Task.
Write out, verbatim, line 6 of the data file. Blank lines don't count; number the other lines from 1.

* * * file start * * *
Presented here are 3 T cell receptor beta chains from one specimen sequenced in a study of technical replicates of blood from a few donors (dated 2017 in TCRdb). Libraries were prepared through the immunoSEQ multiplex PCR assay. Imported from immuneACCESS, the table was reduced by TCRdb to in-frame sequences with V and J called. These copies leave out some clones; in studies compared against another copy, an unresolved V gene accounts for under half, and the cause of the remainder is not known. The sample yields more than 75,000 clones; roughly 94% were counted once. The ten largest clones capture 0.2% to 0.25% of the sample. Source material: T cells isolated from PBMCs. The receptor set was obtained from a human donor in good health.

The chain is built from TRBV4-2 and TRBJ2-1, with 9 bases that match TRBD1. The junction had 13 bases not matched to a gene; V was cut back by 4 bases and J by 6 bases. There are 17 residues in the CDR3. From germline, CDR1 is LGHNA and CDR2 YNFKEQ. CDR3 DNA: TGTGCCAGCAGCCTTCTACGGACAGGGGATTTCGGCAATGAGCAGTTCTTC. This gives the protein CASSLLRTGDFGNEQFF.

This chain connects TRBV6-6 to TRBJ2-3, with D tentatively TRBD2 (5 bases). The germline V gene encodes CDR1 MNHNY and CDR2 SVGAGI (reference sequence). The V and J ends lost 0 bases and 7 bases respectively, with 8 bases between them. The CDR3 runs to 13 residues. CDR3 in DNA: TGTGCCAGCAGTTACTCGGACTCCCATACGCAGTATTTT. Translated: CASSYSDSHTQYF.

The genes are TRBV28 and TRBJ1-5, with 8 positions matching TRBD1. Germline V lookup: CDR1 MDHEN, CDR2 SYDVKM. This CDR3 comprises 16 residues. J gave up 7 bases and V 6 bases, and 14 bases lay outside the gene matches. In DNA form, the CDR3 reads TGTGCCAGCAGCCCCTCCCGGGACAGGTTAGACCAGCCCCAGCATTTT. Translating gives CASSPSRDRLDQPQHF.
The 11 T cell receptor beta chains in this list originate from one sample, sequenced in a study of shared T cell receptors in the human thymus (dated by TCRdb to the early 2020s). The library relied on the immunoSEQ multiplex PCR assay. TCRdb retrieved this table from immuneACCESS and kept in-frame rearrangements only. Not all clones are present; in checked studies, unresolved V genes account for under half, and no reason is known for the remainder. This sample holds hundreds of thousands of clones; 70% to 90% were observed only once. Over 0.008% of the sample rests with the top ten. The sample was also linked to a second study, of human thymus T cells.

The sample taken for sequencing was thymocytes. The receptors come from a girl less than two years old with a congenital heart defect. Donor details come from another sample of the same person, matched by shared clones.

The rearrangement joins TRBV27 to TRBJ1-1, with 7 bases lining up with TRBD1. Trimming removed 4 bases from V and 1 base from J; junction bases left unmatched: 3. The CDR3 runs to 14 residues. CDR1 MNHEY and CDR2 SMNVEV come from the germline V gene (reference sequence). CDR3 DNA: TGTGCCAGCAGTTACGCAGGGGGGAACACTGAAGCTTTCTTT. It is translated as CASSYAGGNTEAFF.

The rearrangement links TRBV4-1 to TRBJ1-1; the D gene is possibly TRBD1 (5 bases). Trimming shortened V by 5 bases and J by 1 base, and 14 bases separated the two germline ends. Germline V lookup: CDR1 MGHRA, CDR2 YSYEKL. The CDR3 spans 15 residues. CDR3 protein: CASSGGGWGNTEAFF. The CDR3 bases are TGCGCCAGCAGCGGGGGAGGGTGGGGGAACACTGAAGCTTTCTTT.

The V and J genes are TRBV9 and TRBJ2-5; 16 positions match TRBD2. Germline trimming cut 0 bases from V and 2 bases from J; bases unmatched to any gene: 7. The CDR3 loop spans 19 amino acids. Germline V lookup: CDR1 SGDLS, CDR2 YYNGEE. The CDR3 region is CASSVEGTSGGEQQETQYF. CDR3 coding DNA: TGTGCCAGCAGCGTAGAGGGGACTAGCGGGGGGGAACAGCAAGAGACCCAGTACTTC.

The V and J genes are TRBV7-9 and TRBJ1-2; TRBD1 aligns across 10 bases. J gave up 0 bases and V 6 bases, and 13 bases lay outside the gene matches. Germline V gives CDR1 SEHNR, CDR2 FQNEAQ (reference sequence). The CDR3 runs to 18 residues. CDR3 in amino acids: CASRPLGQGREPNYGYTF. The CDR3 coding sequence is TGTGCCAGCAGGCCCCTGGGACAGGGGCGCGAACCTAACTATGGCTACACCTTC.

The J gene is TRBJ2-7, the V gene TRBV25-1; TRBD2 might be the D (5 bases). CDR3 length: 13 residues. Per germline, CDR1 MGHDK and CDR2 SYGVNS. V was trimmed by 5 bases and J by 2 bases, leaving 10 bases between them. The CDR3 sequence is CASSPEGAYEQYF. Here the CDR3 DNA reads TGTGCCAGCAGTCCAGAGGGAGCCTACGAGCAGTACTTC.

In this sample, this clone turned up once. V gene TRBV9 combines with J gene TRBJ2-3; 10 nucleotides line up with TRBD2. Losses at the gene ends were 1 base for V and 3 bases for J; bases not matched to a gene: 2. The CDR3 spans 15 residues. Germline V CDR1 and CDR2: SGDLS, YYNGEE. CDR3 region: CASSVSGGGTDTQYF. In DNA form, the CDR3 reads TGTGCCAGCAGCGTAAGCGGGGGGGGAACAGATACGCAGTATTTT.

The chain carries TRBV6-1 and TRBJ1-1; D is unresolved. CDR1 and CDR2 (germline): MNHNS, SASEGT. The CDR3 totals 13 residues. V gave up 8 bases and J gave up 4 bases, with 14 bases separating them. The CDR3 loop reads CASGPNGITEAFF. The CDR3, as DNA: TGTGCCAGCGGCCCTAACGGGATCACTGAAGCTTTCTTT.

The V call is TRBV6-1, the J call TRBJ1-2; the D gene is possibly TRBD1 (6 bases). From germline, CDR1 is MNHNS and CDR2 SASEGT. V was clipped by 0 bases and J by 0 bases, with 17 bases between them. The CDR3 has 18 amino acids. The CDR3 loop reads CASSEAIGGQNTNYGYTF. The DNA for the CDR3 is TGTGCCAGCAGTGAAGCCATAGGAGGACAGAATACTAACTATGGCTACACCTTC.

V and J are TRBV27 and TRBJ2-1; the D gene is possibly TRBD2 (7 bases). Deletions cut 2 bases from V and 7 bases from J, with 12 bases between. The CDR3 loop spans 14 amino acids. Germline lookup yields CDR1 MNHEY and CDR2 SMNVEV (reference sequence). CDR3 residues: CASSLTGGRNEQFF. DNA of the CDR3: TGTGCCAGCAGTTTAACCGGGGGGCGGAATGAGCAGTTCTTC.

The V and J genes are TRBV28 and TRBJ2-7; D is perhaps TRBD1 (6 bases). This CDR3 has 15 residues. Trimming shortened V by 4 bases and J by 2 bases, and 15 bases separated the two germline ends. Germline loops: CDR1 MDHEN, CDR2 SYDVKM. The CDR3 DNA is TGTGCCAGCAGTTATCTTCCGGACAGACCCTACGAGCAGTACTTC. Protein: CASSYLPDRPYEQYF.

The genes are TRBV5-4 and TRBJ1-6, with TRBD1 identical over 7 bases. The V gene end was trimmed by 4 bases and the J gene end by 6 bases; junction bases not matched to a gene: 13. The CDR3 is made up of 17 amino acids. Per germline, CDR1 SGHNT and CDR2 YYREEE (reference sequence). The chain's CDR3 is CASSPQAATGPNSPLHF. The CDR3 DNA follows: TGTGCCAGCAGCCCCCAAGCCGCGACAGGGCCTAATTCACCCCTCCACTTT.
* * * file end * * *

The sample taken for sequencing was thymocytes. The receptors come from a girl less than two years old with a congenital heart defect. Donor details come from another sample of the same person, matched by shared clones.